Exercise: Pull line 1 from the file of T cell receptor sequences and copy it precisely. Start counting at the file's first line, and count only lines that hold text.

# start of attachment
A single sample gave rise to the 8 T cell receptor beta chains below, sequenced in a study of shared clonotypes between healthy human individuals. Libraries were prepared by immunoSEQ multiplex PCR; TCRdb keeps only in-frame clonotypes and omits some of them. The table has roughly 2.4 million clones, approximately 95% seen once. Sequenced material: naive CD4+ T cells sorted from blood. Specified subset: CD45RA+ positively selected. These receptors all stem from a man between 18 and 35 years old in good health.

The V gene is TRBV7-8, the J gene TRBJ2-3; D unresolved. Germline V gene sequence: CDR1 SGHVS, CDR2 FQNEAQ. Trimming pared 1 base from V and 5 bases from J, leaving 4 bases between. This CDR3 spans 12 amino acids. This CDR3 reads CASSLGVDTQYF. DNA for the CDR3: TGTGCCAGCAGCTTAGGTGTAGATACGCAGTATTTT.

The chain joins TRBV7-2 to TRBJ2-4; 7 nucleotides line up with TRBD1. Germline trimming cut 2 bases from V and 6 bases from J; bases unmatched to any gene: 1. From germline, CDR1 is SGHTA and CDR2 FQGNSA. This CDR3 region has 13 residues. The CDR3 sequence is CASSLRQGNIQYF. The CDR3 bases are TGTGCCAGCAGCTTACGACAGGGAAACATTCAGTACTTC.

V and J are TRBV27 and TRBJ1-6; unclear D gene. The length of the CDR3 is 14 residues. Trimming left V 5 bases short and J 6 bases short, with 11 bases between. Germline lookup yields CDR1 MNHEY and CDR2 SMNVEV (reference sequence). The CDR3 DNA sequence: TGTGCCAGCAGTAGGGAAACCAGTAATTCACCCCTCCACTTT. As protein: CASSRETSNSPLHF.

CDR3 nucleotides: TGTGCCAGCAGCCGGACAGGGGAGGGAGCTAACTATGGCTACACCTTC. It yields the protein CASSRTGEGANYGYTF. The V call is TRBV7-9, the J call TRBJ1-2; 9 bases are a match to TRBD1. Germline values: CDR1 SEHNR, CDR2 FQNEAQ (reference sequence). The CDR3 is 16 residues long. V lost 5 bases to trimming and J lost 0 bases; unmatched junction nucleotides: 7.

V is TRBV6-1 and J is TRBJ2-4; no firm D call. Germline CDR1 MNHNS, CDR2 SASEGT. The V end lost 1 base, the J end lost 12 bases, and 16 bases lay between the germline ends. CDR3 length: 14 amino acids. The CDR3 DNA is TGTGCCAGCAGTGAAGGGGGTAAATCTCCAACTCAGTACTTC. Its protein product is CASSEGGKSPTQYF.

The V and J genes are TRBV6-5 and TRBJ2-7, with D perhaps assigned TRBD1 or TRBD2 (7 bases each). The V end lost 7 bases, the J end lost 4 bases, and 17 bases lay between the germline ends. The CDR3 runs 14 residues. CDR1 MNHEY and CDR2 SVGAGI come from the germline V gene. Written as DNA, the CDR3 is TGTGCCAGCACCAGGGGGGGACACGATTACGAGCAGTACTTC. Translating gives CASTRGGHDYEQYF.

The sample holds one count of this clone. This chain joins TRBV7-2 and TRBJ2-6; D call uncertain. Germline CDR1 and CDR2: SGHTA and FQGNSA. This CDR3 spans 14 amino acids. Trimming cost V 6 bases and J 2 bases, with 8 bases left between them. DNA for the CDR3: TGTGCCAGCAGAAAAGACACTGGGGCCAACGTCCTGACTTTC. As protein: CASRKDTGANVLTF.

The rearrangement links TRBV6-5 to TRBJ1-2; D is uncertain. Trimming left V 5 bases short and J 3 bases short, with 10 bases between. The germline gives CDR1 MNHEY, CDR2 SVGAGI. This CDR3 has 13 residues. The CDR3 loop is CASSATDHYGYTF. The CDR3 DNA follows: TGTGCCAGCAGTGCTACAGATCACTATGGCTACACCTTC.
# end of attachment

A single sample gave rise to the 8 T cell receptor beta chains below, sequenced in a study of shared clonotypes between healthy human individuals. Libraries were prepared by immunoSEQ multiplex PCR; TCRdb keeps only in-frame clonotypes and omits some of them. The table has roughly 2.4 million clones, approximately 95% seen once. Sequenced material: naive CD4+ T cells sorted from blood. Specified subset: CD45RA+ positively selected. These receptors all stem from a man between 18 and 35 years old in good health.